Wednesday, June 9, 2010
I once listened to a speaker from England explore cultural differences in cat care. For example-- in the U.S. -- shelters often refuse a cat to someone who won’t agree to keep their cats indoors -- while in the U.K. --shelters often do the opposite -- refuse to adopt to someone who won’t let their cats outdoors. Few cat care issues are as emotionally charged as this one – and even in the U.S. where animal organizations strongly discourage outdoor lifestyles -- because it puts the cat’s life at risk from cars and coyotes – there’s still many who hold a cat’s right to go outdoors is inalienable -- after all a cat is a cat. Right?
I’ve struggled with this for years with my own pets. For awhile we had cat doors to let them come and go as they pleased during the daylight but kept them indoors at night. There’s no question that our cats enjoyed this freedom – but it came with a price. We used Revolution monthly to prevent fleas and worms, and when it was wet outdoors their muddy paws soiled our floors. But the worst part was that when someone infrequently disappeared for a day or so, we’d be frantic with worry – only to learn they were fine. To add salt to our wounds – when they did return -- they’d look at us curiously wondering why we were seemed so relieved to see them again. After all – they knew they hadn’t gotten lost or injured -- they were just out catting. But the fact that we felt so guilty spoke volumes.
Over the years we’ve cut back outdoor access dramatically – they still go outside but only in a confined area – and only when we’re watching them. They no longer can run loose even in the daytime. And because cats are highly territorial I think they’re okay with this too – a territory is a territory. Once it’s defined it becomes their planet.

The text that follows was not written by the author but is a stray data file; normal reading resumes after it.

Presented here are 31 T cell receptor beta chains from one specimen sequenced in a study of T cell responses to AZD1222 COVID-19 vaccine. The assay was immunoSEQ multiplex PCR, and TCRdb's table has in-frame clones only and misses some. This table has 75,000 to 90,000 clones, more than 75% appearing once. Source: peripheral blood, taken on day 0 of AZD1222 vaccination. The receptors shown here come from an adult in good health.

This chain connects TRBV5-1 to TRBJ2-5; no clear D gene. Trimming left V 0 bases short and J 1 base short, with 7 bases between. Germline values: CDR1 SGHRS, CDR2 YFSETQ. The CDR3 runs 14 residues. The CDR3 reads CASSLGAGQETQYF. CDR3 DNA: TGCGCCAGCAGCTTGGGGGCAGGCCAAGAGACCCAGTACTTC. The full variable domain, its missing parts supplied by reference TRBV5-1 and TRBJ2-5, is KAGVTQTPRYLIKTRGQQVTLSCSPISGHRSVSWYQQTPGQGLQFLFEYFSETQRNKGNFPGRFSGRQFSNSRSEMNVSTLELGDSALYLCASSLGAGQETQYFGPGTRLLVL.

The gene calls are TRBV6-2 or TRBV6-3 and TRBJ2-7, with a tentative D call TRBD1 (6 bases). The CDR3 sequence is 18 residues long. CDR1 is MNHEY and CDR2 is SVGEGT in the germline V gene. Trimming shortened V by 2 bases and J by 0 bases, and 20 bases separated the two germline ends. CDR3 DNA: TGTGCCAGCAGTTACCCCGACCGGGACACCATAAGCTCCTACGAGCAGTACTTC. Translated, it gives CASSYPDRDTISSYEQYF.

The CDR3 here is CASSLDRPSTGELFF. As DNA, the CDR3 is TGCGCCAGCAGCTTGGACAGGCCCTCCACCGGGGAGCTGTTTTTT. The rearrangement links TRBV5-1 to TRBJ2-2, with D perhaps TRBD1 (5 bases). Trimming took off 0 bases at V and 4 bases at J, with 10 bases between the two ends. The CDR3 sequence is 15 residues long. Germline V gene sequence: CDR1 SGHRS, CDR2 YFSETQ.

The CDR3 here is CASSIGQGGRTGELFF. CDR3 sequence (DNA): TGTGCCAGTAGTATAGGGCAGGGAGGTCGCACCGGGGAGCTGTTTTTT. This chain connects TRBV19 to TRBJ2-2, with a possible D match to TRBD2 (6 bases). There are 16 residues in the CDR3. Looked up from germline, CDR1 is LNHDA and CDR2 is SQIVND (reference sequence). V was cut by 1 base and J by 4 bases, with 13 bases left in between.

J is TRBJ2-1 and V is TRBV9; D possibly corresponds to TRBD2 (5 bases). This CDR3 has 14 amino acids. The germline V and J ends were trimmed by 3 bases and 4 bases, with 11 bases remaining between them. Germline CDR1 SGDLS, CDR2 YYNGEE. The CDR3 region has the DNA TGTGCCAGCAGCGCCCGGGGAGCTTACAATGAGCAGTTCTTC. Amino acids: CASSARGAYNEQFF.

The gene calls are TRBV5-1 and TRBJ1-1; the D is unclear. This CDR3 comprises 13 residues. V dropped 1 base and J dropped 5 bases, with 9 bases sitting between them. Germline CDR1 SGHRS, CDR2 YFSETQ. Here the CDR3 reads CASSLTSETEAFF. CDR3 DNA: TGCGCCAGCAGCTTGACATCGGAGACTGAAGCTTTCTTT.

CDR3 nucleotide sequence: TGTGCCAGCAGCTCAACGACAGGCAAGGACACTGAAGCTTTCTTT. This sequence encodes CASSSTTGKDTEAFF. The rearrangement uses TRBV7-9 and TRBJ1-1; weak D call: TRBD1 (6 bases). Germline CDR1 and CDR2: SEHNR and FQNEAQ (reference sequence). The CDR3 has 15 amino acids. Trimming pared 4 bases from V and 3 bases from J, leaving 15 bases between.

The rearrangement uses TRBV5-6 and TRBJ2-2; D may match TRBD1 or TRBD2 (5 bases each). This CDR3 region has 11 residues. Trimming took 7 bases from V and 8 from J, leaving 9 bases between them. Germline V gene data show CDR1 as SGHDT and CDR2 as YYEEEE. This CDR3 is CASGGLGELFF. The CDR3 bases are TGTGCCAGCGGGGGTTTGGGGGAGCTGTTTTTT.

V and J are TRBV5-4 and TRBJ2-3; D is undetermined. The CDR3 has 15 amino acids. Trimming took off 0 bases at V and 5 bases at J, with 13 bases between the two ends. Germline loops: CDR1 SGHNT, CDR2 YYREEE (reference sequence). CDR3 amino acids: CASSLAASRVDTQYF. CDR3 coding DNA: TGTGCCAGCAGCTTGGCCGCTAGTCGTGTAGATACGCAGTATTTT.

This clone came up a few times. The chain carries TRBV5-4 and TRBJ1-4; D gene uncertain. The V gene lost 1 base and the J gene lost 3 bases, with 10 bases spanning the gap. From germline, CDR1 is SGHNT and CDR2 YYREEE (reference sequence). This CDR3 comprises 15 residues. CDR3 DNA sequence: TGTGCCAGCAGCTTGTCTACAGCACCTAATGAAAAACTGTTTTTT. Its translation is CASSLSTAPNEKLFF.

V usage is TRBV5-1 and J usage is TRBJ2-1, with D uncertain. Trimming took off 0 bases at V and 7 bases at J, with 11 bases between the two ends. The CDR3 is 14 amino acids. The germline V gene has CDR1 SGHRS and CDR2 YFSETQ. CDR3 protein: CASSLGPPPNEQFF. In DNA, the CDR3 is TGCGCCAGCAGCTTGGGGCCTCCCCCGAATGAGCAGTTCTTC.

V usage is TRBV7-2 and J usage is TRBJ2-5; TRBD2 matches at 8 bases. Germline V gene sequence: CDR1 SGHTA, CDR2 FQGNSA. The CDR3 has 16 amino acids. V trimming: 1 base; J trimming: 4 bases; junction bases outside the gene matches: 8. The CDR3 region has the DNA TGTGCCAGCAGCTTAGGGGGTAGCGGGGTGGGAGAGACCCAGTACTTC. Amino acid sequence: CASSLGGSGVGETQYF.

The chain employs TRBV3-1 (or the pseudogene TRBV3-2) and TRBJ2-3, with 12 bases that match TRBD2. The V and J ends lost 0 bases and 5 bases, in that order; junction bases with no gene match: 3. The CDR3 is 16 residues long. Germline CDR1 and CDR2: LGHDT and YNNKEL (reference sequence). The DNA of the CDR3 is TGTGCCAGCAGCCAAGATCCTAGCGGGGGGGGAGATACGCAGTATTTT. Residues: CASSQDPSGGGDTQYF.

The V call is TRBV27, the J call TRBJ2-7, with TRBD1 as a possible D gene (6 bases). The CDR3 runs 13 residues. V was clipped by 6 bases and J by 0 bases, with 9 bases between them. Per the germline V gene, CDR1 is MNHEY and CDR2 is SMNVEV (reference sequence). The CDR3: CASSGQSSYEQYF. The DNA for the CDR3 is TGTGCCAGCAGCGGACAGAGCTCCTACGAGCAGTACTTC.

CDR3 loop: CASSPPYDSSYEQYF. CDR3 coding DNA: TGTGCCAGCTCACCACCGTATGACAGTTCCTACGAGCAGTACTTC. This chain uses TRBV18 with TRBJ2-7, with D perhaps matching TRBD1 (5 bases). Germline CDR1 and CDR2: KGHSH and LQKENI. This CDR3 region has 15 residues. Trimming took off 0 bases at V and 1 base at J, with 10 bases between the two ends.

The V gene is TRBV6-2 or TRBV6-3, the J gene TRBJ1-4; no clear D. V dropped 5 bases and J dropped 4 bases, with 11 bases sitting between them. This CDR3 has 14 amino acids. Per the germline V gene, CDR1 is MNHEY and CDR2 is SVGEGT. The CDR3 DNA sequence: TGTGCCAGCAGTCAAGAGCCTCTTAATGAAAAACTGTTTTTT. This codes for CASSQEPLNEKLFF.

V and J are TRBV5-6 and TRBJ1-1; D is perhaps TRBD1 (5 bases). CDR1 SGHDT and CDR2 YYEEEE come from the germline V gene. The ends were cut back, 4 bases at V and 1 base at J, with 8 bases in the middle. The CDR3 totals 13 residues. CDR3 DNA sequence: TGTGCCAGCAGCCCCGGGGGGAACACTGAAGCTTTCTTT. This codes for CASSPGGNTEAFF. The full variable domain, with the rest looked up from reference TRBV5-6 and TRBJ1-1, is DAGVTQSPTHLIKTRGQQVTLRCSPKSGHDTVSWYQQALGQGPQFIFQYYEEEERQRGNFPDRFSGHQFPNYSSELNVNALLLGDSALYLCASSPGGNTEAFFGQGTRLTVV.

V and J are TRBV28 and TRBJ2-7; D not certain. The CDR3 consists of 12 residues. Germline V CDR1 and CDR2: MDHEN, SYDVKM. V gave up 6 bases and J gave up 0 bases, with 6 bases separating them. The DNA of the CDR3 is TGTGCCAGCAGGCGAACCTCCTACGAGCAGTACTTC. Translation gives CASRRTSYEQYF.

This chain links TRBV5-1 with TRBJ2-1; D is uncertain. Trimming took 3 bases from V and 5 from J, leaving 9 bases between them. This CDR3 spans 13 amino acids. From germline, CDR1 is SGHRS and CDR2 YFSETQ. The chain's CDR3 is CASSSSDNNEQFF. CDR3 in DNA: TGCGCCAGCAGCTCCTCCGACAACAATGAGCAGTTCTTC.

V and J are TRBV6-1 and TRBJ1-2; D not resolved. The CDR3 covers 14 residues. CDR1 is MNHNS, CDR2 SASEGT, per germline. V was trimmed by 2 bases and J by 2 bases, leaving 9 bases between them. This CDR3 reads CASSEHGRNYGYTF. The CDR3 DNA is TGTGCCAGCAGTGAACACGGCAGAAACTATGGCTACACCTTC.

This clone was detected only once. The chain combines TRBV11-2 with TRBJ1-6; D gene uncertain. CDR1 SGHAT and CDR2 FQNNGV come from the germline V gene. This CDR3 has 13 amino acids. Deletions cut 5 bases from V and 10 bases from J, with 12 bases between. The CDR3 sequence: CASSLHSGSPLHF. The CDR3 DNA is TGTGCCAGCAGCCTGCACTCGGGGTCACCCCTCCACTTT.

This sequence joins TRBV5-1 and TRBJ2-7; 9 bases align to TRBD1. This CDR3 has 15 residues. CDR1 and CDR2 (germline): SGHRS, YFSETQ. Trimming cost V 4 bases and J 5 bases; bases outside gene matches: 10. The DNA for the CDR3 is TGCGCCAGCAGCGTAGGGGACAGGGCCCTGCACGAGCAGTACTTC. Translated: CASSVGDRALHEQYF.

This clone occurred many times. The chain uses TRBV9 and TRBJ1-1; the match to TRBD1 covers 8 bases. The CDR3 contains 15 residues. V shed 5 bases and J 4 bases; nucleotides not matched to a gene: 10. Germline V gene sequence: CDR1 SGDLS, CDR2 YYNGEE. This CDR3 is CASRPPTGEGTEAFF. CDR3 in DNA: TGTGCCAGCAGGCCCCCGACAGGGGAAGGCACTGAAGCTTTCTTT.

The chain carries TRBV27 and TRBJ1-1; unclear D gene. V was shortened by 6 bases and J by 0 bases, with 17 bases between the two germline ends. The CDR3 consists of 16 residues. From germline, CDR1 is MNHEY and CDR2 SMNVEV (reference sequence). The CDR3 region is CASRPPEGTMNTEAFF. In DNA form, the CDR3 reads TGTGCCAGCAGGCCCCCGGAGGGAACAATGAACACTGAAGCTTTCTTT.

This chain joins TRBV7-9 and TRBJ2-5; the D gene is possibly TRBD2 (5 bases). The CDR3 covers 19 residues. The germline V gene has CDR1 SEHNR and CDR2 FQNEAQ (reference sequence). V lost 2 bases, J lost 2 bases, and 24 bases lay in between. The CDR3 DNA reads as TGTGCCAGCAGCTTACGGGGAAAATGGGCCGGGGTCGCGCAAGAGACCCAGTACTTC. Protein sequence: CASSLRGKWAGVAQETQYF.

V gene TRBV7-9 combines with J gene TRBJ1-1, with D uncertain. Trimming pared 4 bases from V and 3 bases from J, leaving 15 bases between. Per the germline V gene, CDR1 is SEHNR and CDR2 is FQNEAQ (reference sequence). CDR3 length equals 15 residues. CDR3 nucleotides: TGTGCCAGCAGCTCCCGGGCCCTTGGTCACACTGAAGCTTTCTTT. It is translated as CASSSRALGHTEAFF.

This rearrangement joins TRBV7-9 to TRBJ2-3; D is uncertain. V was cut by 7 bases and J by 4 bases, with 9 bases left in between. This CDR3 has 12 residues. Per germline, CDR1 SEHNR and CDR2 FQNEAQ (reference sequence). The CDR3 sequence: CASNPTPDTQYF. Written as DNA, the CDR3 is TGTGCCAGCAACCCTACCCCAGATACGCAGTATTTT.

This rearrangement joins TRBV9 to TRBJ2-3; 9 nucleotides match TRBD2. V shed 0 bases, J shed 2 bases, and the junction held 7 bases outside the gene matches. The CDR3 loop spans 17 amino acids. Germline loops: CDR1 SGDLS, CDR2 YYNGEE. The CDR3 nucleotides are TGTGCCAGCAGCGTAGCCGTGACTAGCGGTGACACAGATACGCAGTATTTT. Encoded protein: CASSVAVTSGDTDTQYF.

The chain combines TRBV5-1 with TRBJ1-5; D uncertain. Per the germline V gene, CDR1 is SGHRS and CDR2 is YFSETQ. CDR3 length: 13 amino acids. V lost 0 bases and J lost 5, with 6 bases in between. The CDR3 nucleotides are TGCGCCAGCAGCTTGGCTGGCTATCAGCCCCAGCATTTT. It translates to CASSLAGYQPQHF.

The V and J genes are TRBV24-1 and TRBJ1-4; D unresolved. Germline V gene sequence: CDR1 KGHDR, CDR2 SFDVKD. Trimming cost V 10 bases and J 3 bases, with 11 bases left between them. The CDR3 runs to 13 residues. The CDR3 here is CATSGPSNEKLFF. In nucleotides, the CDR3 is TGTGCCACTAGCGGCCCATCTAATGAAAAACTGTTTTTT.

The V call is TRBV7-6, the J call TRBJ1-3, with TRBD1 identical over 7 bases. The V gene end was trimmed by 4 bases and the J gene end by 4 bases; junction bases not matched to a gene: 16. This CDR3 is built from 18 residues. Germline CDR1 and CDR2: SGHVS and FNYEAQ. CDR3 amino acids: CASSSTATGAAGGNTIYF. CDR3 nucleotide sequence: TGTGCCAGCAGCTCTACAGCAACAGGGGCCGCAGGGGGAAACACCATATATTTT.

On our new home, we’re building a screened-in area on our patio for the cats to go outdoors without risk – and we hope it’ll be finished later this month. Originally we thought our walled-in courtyard would be safe but quickly found it works only for the geriatric companion cats whose arthritis keep them from jumping over the wall. Our indoor feral cats – Robin, Larry, Joyce, Cleo and Emmy – are a tad younger and more agile so the wall doesn't contain them. They’ll have to wait for the screened porch to sun themselves and breathe fresh air.
At least that’s what we thought until we made a rookie error a few evenings ago. It was warm outdoors so we left the sliding screen door to our courtyard unattended while we watched TV in the living room. We thought the house was secure but it wasn’t. Cleo is a classic Torti -- both smart and cunning. She saw an opportunity for adventure and took it – by cleverly pawing at the screen until it slid open just wide enough for a cat to slip out.
By the time we discovered her new skill, Cleo, Larry, Joyce and Robin had all jumped over the wall and vanished. It was dark. We were tired. And calling them didn’t bring them home. Worse -- we knew even if we saw them we couldn’t catch them because they’re feral and would run -- away from us not indoors. So we turned all the outdoor lights on and monitored the doors to see if they were near. Luckily, by 1:00 a.m. Larry, Joyce and Cleo had decided their adventure was over and it was time to come back home.
But Robin proved more difficult and we feared the worst. By morning there still was no sign of him anywhere so we spent the next day looking for him. Unlike dogs, cats don’t run – the last thing they want is to be outside of their territory – so we kept our sights on the immediate area. We knew he had a collar on with our phone number and was microchipped so if he landed at a shelter at some point we’d be notified. We also know that cats use scent as a location tool, so we cracked our garage door open about his height and stuck a pillow with his scent on it in the opening. And – lucky for us – the following morning when I opened the door to the garage there was Robin – as big as life and twice as beautiful! He found his garage – possibly through the pillow’s scent – and waited safely inside it until I opened the door to let him in.
Now the screen has a new latch on it – so even a crafty Cleo can’t slide it open – and we’re staying after our builder to get their screened-room finished asap. Keeping cats indoors or outdoors is still open for discussion – but at least for me – I sleep better when I know the cats are all safely inside when I go to sleep.